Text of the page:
Wednesday, August 17, 2016

Glory and the Space Needle

Yesterday morning at the top of the Space Needle dawned sunny with low clouds on the horizon (see image), but around 7 AM low clouds pushed into Seattle, reaching the upper reaches of the Needle (shown below)

6 AM
 7AM
8:30 AM
 

But something beautiful and subtle occurred as the low clouds extended toward the Space Needle:  a glory, characterized by colorful, concentric rings.  Here are a few shots from the SpaceNeedle cam: 




It is not rare to see glories when flying above clouds when the sun is high in the sky.


Glories are optical effects that occur when you have the right configuration of sun and clouds. They result when light is scattered back to the viewer by a field of relatively uniform, small cloud droplets and is always opposite the sun (centered at the anti-solar point), just as the shadow of an object (like the Space Needle or aircraft) would be.   It is possible to realistically simulate the generation of glories using the equations describing electromagnetic waves and their interactions with droplets (Mie Scattering) as shown below (the upper left corner is the simulation):


Keep your eye out for glories next time you are flying.


8 comments:

jno62 said...

In Montana we used to call these Sun Dogs. Same thing?

Ansel said...

Hi Cliff: In your book, a graph indicates that, on average, the wind around the sound tends to peak around 3 PM. But, I am often frustrated when I go sailing: Yesterday, for example, there was (in the vicinity of Everett) little wind over the water until 4 PM. I returned at 6:00, when the sea breeze was so strong I rammed the dock trying to manage an oblique cross-wind. Often, it will still be quite strong at sunset.

Anyone care to comment: Why is there such a long lag between the daily heating and the sea breeze development? Seems to me that the sea breeze ought to develop around 10:00 when the land is clearly warmer than the Strait, and die at about sunset.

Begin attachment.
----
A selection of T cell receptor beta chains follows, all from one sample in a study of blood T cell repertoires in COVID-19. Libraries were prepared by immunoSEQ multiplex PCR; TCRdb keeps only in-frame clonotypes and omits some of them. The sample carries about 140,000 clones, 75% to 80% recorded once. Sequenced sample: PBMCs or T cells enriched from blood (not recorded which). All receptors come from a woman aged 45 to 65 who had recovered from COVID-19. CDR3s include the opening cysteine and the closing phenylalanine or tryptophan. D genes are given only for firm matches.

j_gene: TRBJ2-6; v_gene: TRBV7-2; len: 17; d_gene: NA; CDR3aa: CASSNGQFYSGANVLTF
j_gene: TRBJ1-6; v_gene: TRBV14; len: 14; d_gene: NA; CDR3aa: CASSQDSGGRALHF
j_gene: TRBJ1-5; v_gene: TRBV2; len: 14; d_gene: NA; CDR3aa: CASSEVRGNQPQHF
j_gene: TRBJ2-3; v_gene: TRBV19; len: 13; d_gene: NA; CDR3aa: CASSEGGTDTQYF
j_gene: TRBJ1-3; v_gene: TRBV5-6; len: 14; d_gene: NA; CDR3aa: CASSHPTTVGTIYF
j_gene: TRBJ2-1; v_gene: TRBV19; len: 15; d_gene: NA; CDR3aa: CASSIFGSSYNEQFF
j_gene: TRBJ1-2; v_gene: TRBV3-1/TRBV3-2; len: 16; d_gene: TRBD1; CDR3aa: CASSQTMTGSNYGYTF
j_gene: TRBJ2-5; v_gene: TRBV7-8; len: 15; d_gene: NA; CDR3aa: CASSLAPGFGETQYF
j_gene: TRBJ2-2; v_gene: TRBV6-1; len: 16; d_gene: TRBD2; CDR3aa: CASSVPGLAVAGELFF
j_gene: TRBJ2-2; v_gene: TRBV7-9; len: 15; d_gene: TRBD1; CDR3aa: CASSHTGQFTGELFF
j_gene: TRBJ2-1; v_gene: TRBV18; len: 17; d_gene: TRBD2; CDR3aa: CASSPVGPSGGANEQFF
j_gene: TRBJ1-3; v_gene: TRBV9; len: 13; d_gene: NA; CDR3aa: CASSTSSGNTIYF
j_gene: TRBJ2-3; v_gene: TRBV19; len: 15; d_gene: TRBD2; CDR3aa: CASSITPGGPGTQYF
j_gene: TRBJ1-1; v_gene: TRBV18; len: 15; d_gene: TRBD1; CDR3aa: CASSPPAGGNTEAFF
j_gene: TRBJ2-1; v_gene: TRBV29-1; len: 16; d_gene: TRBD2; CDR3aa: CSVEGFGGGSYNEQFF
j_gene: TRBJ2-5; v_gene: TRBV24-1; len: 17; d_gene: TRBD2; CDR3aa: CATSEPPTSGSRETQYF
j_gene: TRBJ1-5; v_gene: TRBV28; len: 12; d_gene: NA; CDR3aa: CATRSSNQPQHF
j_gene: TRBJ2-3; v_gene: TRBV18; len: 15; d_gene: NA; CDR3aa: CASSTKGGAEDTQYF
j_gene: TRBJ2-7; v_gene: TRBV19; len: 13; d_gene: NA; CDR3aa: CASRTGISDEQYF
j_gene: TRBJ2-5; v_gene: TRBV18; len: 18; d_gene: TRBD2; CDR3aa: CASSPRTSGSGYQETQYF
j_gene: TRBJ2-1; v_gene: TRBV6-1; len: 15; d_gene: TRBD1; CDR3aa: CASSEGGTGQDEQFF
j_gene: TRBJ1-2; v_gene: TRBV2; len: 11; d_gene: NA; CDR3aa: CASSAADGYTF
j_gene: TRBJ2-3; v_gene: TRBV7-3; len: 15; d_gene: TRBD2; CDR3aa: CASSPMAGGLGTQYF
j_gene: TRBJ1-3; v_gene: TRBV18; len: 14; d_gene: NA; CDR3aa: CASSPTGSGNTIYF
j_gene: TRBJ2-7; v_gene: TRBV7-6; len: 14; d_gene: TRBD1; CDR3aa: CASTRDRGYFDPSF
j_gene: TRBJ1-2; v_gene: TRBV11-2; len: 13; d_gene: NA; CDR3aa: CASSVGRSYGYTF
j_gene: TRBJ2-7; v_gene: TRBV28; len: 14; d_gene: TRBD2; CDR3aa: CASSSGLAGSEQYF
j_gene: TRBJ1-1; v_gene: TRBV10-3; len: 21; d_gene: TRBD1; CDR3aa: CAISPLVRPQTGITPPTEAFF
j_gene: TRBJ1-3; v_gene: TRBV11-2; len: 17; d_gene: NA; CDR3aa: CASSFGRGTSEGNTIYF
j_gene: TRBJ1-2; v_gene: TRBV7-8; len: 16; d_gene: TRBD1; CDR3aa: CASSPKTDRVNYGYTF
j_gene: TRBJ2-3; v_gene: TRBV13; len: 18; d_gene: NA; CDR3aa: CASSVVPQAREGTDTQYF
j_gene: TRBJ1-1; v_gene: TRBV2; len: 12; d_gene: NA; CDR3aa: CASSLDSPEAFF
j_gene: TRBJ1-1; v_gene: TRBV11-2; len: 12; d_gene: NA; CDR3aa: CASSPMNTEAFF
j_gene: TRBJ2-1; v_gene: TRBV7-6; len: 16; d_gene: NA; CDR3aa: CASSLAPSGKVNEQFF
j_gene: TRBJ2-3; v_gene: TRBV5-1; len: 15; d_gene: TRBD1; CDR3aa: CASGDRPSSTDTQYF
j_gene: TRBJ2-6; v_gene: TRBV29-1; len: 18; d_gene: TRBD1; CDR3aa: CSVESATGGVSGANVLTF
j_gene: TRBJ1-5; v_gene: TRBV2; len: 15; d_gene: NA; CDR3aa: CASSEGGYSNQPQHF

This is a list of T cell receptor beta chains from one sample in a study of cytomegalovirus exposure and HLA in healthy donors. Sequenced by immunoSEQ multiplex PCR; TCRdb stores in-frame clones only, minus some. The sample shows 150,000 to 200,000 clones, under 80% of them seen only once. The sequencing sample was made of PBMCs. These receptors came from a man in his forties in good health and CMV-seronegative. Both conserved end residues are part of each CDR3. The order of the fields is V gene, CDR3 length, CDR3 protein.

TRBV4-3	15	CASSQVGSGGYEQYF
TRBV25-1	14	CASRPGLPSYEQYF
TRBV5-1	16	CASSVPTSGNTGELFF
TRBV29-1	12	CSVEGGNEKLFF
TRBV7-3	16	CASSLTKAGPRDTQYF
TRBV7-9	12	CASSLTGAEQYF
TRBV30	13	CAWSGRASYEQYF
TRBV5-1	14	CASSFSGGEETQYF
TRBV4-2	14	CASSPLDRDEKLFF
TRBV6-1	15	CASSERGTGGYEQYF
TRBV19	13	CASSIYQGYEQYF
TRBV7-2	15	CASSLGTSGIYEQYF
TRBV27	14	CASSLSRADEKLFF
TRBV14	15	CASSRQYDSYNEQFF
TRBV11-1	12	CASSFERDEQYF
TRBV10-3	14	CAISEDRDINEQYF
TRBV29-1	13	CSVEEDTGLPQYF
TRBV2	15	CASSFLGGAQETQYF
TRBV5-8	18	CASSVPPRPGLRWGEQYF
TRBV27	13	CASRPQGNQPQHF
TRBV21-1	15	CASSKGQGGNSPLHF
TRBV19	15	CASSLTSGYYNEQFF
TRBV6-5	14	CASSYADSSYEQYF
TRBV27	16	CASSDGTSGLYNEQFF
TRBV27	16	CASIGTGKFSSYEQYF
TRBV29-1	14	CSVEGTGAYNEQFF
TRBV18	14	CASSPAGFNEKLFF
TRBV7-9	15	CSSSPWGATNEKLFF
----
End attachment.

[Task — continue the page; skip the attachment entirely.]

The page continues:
Neil Gordon said...

Hi Cliff - I was really interested to see in one of those images that there is a fog bow as well as a glory. This is similar to an image I captured from the top of Little Mount Ida in the South Island of New Zealand in June - now one of the finalists for the 2017 WMO calendar. Viewable via Facebook at this (long) link: https://www.facebook.com/71741701887/photos/a.10154002170001888.1073741851.71741701887/10154002288011888/?type=3&theater

Eric said...

It was really a treat to hear you speak on climate change in Port Angeles last night. Thank you for making the trek!!

Beth Niquette said...

These photos are absolutely stunning. I have seen some beautiful round rainbows before--but none like these. They are so beautiful. Thank you for your explanations. I especially liked the one with your airplane in the middle of it.

Organic Farmer said...

I am under the impression the afternoon sea breeze is tidal. Heating from a clear day combined with an inbound tide.

Mark said...

Climbers (and others) call these "Brocken spectres", which I've always found more evocative!

Ari Blenkhorn said...

@jno62 -- Different, but related. Sun dogs ("parhelia") are formed by ice crystals, and they appear near the sun. Glories are formed by liquid droplets, and they appear around the exact opposite point of the sky from the sun. http://www.atoptics.co.uk/halo/parhelia.htm

@Mark -- They go together. The Brocken spectre is the shadow of the observer in the middle of the glory. http://www.atoptics.co.uk/droplets/globrock.htm

@Cliff Mass -- may I have permission to use these images in my research? I'm a computer science PhD student developing faster methods of simulating glories, coronas, and related atmospheric phenomena. Thanks!